The National Ice Core Research Facility

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Our future – our culture, communities, environment, economy and infrastructure – relies on an accurate assessment of climate and environmental change and its impacts on how and where we live.

The focus of the National Ice Core Research Programme is to advance our understanding of climate change and improve future projections.

The work we do provides significant input into the global response to climate change, it helps inform government policies and responses to our changing environment and contributes to the development of innovative social and technological solutions.

The National Ice Core Facility is a joint venture between GNS, Victoria University of Wellington and the National Institute for Water and Atmospheric Research (NIWA).

The facility operates under the umbrella of the Joint Antarctic Research Institute.

Our Expertise

Ice core records have revolutionised our understanding of climate change drivers, thresholds and feedbacks, allowing us to quantify and predict anthropogenic (human-induced) impacts.

As snow crystals fall on vast polar ice sheets or mountain glaciers, they capture detailed information about the environmental and climate conditions at the time. As the snow continues to accumulate, turning into firn and finally into ice under its own weight, it preserves these insightful archives of past conditions.

Ever-evolving analytical measurements turn the ice, air bubbles and particles into detailed records of air and ocean temperatures, atmospheric circulation pattern, the ferocity of storms, changes in snow accumulation, sea ice changes, marine primary productivity, a comprehensive inventory of atmospheric greenhouse gas concentration, baselines to assess anthropogenic pollution, volcanic eruptions, and low and mid-latitude forest fires.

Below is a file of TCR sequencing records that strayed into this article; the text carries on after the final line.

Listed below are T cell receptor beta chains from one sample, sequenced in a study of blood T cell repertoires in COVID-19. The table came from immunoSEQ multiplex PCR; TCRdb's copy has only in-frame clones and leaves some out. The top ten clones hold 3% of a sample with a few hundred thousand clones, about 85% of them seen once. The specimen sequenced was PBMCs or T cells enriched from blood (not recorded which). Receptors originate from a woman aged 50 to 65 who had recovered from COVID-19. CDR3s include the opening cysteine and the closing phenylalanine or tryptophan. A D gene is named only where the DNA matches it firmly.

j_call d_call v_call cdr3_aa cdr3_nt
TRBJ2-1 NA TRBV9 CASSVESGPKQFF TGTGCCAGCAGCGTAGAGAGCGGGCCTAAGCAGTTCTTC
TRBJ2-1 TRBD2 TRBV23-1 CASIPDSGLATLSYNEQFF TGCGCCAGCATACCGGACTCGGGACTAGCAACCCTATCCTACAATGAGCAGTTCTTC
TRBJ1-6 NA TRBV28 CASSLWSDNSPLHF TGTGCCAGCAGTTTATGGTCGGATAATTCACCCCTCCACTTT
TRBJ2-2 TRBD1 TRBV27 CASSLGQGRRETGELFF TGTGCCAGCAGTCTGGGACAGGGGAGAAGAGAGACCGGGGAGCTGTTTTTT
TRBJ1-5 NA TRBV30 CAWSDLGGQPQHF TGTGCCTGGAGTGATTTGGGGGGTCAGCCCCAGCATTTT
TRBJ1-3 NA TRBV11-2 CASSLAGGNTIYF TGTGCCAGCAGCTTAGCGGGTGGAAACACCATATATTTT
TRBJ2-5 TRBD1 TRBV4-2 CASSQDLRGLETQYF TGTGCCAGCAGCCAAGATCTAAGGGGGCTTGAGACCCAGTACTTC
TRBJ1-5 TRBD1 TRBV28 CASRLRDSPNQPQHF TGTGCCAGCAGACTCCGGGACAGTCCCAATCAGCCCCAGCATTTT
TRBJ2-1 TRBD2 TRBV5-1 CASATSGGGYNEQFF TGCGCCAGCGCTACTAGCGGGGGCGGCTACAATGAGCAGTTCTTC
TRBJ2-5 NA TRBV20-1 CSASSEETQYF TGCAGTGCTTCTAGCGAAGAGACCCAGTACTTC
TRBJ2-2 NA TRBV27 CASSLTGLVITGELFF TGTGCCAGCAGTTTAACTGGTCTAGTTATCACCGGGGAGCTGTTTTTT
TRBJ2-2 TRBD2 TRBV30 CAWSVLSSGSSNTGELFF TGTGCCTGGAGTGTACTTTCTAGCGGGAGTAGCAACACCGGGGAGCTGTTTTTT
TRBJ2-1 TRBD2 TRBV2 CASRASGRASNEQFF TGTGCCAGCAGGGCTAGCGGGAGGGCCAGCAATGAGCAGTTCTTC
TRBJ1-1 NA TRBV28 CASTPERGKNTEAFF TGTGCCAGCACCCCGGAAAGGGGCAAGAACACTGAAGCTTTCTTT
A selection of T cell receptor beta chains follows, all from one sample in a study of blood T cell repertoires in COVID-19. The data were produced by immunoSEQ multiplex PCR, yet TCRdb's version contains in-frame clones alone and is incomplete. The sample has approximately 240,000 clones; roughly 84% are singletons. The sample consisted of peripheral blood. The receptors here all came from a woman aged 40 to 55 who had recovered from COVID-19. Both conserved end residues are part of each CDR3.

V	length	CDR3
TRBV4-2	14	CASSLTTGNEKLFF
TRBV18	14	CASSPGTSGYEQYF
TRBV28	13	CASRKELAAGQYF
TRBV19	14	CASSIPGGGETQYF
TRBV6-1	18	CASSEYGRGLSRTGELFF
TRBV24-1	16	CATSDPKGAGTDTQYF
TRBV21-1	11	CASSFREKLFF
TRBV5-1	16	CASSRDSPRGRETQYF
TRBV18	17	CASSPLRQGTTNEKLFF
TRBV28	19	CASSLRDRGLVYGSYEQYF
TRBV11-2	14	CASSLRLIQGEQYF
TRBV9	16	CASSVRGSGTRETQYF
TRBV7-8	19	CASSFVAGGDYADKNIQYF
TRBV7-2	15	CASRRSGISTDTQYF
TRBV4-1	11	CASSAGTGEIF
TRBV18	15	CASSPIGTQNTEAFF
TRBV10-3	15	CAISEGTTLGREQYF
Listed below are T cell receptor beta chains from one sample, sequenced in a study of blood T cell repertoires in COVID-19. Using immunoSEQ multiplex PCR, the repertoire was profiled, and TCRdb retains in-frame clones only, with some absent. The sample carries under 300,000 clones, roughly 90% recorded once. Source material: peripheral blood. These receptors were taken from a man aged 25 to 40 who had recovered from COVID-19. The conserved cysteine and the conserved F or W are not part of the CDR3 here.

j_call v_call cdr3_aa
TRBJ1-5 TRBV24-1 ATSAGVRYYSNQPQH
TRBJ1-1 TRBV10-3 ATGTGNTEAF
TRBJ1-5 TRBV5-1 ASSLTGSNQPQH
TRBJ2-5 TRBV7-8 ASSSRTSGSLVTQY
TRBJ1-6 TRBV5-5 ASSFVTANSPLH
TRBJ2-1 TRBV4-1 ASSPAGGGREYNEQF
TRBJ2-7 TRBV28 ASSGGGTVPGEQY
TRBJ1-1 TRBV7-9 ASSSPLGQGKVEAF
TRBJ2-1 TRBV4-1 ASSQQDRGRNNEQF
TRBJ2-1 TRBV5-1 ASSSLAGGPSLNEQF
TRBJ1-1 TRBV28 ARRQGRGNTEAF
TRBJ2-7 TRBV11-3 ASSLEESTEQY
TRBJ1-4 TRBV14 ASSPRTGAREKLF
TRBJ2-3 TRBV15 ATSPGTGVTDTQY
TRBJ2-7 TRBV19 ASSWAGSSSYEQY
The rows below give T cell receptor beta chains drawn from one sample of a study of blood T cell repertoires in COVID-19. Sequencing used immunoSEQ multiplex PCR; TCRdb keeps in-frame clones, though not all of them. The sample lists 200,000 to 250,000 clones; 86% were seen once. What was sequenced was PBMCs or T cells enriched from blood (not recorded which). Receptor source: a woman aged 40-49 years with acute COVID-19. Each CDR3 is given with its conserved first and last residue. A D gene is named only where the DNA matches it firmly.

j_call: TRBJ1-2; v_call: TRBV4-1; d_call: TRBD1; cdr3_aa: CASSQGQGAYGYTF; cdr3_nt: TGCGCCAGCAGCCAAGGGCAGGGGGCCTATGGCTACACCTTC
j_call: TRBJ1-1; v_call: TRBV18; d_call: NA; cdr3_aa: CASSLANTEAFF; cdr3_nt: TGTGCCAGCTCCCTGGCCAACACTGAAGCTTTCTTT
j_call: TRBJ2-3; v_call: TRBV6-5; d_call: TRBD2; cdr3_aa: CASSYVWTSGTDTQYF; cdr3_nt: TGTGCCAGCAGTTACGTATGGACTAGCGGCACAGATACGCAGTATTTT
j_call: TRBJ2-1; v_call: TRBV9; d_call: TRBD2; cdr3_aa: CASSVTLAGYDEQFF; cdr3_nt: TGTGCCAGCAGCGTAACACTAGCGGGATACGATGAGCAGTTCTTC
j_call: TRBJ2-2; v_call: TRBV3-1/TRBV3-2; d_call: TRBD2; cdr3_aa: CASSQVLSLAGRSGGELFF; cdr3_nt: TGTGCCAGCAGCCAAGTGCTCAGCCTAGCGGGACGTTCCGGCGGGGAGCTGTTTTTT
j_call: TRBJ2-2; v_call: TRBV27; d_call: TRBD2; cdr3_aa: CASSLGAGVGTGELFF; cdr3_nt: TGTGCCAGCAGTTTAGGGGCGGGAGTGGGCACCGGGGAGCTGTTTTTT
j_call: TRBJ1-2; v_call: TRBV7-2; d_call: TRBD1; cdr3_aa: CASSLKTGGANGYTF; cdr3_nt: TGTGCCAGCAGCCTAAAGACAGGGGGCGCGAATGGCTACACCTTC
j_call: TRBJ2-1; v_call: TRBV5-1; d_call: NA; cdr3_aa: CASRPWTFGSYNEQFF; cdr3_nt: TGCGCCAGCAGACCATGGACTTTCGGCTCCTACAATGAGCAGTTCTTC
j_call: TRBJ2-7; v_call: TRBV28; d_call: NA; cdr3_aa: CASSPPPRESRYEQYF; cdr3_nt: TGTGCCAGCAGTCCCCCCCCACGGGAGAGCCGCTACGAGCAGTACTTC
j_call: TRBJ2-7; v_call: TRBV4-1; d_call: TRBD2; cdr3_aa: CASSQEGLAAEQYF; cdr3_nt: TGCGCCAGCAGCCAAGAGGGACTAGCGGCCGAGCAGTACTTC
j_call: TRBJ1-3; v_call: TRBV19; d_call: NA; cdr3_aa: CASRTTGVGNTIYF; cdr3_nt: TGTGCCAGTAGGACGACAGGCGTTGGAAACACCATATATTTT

Ice cores recovered from deep Antarctic ice sheets revealed continuous records reaching hundreds of thousands of years into the past, informing future projections of climate change impacts.

Our Equipment (National Ice Core Facility)

The National Ice Core Facility is a state-of-the-art, purpose-built cold storage and research centre, which houses an ultra-clean lab at ambient temperature, a working freezer at -18°C and two storage freezers at -35°C.

We currently store 2,000m of Antarctic, and 300m of NZ ice cores. Only few such facilities exist worldwide, connected through the collaboration within the International Partnerships of Ice Coring Sciences (IPICS(external link)).

Analytical capabilities within the facility are jointly provided by GNS and Victoria University of Wellington.

Our Equipment (Ultra-clean Laboratory)

Continuous Melter System: used to measure ice core properties in real-time. Such measurements are usually done in collaboration with our national and international partners and carried out in campaigns with staff and students joining our facility with their instrumentation to process hundreds of meters of core. The New Zealand continuous flow melter system routinely measures stable isotopes (d18O, dD, d17O and dexcess) and collects discreet samples for major ion and trace elements. With partners, we also measure in continuous flow mode black carbon, particulates, some geochemical measurements (pH, Ca, conductivity) and methane.

Water isotopes: The facility uses a continuous-flow laser spectroscopy system with an off-axis integrated cavity output spectroscopy (OA-ICOS) analyser, manufactured by Los Gatos Research (LGR) to measure dD, d18O, d17O and dexcess.